jschwart at freenet.columbus.oh.us
Fri Oct 28 07:22:25 MDT 1994
On Fri, 28 Oct 1994, Kevin T. Mahoney wrote:
> i have been in read mode only for a while, but this post seems to
> necessitate a response, longer than i can give now, but that i will
> nonethless make a beginning.
> this brings me back to a passage in Gramsci--who is a favorite among the
> "reduce all theoretical concpets to simplistic and popularly accessable
> terms." i will not get into how this is a gross misreading of gramsci in
> the first place, but i think the fact that the "marxist you can bring
> home to mother" would say that reducing theoretical language to
> simplistic terms is not only politically regressive,
Not my point. Difficult theoretical language has its point, although it
should be clear. But the difficulty has to be justified by the payoff.
it is one of the
> most demeaning modes of engagement of petit-bourgeois intellectuals
Yeah, so's yer ol' man. Look, let's grow up and drop the ad hominems, eh?
> get to maintain a priviledged access to knowledge and "mental labor"
> while the "masses" continue their manual labor. the fact that many of
> the concepts put forth by trotsky are 'difficult' that this difficulty
> would translate into rendering the work of trotsky and trotskyism silent
> sounds more to me like a tactic that our good traditionalist in
> literature departments would make, not an arguement from a "revolutionary
> socialist" (and is use that term hesitantly given that much of its values
> has been beached from it through extension and inclusions). marxism is a
> theoritics of practice--as gramsci suggests a "philosophy of praxis"\
> which is committed to tackling the problems of the historical division
> between mental and manual labor not reproducing them...
> these are preliminary thoughts....i hope to return to them soon.
> On Thu, 27 Oct 1994, Justin Schwartz wrote:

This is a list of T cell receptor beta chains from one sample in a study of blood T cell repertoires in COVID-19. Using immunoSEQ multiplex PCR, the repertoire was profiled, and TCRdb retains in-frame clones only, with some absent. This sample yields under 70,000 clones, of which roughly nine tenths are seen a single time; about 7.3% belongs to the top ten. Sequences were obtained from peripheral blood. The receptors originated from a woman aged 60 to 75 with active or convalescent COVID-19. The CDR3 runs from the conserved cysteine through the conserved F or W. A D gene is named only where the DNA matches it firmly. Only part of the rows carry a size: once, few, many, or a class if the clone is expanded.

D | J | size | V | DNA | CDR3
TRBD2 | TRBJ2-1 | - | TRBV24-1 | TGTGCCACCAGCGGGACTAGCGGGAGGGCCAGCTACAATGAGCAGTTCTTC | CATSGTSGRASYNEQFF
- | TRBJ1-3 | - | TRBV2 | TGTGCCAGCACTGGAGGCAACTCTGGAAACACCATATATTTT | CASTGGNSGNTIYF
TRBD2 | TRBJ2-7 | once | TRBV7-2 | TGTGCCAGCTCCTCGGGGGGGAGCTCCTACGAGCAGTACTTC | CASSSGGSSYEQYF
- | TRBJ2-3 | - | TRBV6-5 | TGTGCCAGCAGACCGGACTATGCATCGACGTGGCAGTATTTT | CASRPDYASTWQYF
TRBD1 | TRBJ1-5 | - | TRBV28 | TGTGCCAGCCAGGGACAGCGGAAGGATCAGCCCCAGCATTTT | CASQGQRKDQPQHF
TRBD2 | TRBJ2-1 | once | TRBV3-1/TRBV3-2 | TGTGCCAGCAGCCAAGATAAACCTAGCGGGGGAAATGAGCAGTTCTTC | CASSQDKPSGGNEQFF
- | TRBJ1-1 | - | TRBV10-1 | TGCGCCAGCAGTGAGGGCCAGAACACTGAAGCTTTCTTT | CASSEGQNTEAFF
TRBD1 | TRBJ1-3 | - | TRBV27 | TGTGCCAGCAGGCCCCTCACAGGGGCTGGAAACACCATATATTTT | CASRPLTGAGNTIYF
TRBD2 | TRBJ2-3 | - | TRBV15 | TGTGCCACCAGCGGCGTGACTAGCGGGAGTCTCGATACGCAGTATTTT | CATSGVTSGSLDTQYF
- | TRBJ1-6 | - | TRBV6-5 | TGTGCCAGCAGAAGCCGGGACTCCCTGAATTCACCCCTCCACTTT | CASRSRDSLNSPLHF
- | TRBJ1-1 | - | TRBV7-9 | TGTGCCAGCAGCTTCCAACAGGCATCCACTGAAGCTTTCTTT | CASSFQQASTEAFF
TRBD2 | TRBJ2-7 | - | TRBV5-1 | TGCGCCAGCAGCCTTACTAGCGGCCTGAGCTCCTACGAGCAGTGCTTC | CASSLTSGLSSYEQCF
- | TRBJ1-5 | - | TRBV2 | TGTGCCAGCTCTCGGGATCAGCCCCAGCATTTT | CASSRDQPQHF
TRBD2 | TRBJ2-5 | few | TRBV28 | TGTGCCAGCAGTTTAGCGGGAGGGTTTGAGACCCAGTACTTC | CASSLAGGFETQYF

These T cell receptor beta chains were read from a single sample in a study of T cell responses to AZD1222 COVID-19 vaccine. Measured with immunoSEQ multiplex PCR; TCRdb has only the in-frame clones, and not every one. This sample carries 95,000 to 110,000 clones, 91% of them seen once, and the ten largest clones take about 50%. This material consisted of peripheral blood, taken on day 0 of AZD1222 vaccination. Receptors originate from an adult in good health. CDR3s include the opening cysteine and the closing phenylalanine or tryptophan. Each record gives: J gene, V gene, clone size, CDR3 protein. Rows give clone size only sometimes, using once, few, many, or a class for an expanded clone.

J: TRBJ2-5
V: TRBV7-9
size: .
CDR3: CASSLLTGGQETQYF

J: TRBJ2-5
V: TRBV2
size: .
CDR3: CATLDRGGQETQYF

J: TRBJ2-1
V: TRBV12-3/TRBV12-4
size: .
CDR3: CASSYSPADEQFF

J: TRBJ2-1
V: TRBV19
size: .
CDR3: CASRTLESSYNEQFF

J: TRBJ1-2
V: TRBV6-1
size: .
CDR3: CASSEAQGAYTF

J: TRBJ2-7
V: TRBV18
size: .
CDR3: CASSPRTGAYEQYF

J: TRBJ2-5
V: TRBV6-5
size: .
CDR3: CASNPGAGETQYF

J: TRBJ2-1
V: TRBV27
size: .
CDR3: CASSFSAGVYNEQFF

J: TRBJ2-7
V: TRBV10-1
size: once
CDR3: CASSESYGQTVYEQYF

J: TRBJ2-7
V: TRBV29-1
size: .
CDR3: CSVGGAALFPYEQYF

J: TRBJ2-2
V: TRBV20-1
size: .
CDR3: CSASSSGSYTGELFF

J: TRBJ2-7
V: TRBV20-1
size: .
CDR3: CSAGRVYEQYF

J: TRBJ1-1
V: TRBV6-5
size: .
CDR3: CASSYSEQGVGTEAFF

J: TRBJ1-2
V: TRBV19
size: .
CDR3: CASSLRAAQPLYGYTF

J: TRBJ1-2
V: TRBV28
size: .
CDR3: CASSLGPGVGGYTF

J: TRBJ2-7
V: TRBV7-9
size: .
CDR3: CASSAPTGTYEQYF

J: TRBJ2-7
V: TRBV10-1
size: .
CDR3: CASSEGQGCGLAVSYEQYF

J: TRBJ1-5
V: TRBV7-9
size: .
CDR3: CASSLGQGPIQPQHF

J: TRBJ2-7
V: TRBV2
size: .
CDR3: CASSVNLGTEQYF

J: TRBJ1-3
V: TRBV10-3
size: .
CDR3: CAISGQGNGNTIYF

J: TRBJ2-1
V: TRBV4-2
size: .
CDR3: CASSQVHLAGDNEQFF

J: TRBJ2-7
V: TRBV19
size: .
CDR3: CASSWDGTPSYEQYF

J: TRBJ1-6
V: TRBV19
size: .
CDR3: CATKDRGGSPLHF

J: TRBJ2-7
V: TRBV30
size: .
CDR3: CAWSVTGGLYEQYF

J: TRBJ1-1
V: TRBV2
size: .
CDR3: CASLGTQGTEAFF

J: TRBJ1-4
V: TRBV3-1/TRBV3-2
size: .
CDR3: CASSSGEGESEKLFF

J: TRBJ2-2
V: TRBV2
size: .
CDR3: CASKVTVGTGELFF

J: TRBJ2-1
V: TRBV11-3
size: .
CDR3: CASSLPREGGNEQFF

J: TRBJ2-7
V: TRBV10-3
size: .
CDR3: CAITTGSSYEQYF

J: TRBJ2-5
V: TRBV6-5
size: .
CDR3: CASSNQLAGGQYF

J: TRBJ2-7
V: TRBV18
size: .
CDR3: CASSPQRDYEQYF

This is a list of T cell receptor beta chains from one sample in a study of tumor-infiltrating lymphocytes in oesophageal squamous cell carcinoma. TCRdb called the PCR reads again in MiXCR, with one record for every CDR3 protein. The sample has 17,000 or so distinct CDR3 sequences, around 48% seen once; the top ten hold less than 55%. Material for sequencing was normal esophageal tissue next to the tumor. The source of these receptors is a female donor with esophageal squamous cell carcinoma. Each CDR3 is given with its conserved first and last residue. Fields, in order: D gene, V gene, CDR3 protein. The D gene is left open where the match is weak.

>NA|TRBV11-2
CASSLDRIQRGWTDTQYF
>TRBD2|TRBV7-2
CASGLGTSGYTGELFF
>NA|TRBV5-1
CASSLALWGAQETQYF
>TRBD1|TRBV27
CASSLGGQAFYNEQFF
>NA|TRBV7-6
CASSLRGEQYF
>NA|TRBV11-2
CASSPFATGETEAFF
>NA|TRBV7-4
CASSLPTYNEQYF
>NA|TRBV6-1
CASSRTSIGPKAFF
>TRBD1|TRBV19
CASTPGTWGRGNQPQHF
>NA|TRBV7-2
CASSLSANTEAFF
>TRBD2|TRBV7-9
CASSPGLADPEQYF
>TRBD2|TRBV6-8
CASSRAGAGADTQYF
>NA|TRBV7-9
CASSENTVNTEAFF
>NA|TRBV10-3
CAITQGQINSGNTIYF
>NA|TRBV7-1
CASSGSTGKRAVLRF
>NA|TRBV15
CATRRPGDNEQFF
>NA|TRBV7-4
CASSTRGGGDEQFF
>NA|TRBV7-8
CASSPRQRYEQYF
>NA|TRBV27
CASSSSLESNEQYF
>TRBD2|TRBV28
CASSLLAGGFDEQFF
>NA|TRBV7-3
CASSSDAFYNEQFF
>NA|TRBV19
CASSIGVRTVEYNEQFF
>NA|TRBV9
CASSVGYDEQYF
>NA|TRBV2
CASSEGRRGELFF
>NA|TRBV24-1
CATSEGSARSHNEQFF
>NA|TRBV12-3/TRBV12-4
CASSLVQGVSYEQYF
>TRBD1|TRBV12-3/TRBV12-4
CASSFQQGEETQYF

> > Tom Smith suggests we talk about Trotskyism publically. I think we
> > shouldn't. I'll briefly say why and then follow my advice and not talk
> > about it. There are basically two reasons:
> > 1. Trotskyism has developed an arcane esoteric language intelligible only
> > to insiders--I mean Trotskyists, not even Marxists as a whole, much less
> > socialists. This reflects a particular history of--I won't say sectarian,
> > but shall we say small-group conflict over positions and actions of no
> > interest to anyone anymore. (Pabloism!) Technical vocabulary is a
> > necessary evil when you have something that can't be precisely expressed
> > in plain language, but it has to be worth expressing, and I think the
> > language of Trotskyism is not worth learning for this purpose.
> > I do not mean that Trotsky and various Trotskyists have nothing of
> > interest to say, just that it's best said in plain English or Marxese,
> > without the specialized apparatus. E.g. the discussion about Haiti Tom
> > started sounds interesting if implausible, but it didn't sound like we
> > needed Trotskyism to engage in it. What we need is knowledge of the
> > Caribbean and some grasp of imperialism. (There, some Marxese.)
> > 2. More deeply, I think that Trotskyism is a ladder we can kick away
> > having climbed it. (We don't have to have been Trotskyists to have done
> > this.) In a funny way Trotskyism has been made outmoded by its own
> > success. I speak in riddles, so let me be more plain. The defining issue
> > of Trotskyism was always anti-Stalinist Marxism. T-ism was the bad